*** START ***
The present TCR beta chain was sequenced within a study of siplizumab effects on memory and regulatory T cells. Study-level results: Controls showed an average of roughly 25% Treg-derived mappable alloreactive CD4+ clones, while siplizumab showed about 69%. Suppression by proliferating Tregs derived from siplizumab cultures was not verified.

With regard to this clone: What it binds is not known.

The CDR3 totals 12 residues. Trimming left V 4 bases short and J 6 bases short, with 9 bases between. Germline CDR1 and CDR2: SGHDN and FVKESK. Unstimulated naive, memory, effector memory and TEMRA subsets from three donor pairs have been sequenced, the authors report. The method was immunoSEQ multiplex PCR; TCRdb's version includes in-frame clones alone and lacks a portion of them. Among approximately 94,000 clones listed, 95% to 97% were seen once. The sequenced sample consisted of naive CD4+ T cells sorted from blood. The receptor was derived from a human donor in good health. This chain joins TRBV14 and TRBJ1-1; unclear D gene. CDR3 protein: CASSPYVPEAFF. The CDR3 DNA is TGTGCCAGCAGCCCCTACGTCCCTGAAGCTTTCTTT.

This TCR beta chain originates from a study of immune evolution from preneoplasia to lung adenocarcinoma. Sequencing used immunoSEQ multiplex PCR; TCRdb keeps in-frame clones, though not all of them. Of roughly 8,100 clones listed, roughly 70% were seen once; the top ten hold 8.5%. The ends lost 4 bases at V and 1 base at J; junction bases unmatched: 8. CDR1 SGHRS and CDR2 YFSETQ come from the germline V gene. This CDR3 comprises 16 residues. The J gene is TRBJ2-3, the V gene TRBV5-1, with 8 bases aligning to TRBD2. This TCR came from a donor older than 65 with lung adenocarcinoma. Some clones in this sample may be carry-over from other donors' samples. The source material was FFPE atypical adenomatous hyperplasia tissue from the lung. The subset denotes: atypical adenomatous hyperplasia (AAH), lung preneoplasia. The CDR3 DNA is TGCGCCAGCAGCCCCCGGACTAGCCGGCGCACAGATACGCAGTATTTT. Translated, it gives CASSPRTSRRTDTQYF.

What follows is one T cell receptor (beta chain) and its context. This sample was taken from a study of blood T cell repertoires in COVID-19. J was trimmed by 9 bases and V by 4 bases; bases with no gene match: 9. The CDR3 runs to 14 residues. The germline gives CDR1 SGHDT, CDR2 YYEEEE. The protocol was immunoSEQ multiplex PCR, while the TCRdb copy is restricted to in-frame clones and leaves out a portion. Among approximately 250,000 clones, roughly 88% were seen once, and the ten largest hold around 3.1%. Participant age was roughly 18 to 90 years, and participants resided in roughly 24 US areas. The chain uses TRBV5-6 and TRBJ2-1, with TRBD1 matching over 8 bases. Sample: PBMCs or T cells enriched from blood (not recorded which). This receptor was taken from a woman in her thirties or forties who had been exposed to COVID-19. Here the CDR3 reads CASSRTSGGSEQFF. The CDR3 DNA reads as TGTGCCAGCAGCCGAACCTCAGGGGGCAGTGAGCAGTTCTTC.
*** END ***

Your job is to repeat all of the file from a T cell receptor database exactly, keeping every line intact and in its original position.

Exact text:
The present TCR beta chain was sequenced within a study of siplizumab effects on memory and regulatory T cells. Study-level results: Controls showed an average of roughly 25% Treg-derived mappable alloreactive CD4+ clones, while siplizumab showed about 69%. Suppression by proliferating Tregs derived from siplizumab cultures was not verified.

With regard to this clone: What it binds is not known.

The CDR3 totals 12 residues. Trimming left V 4 bases short and J 6 bases short, with 9 bases between. Germline CDR1 and CDR2: SGHDN and FVKESK. Unstimulated naive, memory, effector memory and TEMRA subsets from three donor pairs have been sequenced, the authors report. The method was immunoSEQ multiplex PCR; TCRdb's version includes in-frame clones alone and lacks a portion of them. Among approximately 94,000 clones listed, 95% to 97% were seen once. The sequenced sample consisted of naive CD4+ T cells sorted from blood. The receptor was derived from a human donor in good health. This chain joins TRBV14 and TRBJ1-1; unclear D gene. CDR3 protein: CASSPYVPEAFF. The CDR3 DNA is TGTGCCAGCAGCCCCTACGTCCCTGAAGCTTTCTTT.

This TCR beta chain originates from a study of immune evolution from preneoplasia to lung adenocarcinoma. Sequencing used immunoSEQ multiplex PCR; TCRdb keeps in-frame clones, though not all of them. Of roughly 8,100 clones listed, roughly 70% were seen once; the top ten hold 8.5%. The ends lost 4 bases at V and 1 base at J; junction bases unmatched: 8. CDR1 SGHRS and CDR2 YFSETQ come from the germline V gene. This CDR3 comprises 16 residues. The J gene is TRBJ2-3, the V gene TRBV5-1, with 8 bases aligning to TRBD2. This TCR came from a donor older than 65 with lung adenocarcinoma. Some clones in this sample may be carry-over from other donors' samples. The source material was FFPE atypical adenomatous hyperplasia tissue from the lung. The subset denotes: atypical adenomatous hyperplasia (AAH), lung preneoplasia. The CDR3 DNA is TGCGCCAGCAGCCCCCGGACTAGCCGGCGCACAGATACGCAGTATTTT. Translated, it gives CASSPRTSRRTDTQYF.

What follows is one T cell receptor (beta chain) and its context. This sample was taken from a study of blood T cell repertoires in COVID-19. J was trimmed by 9 bases and V by 4 bases; bases with no gene match: 9. The CDR3 runs to 14 residues. The germline gives CDR1 SGHDT, CDR2 YYEEEE. The protocol was immunoSEQ multiplex PCR, while the TCRdb copy is restricted to in-frame clones and leaves out a portion. Among approximately 250,000 clones, roughly 88% were seen once, and the ten largest hold around 3.1%. Participant age was roughly 18 to 90 years, and participants resided in roughly 24 US areas. The chain uses TRBV5-6 and TRBJ2-1, with TRBD1 matching over 8 bases. Sample: PBMCs or T cells enriched from blood (not recorded which). This receptor was taken from a woman in her thirties or forties who had been exposed to COVID-19. Here the CDR3 reads CASSRTSGGSEQFF. The CDR3 DNA reads as TGTGCCAGCAGCCGAACCTCAGGGGGCAGTGAGCAGTTCTTC.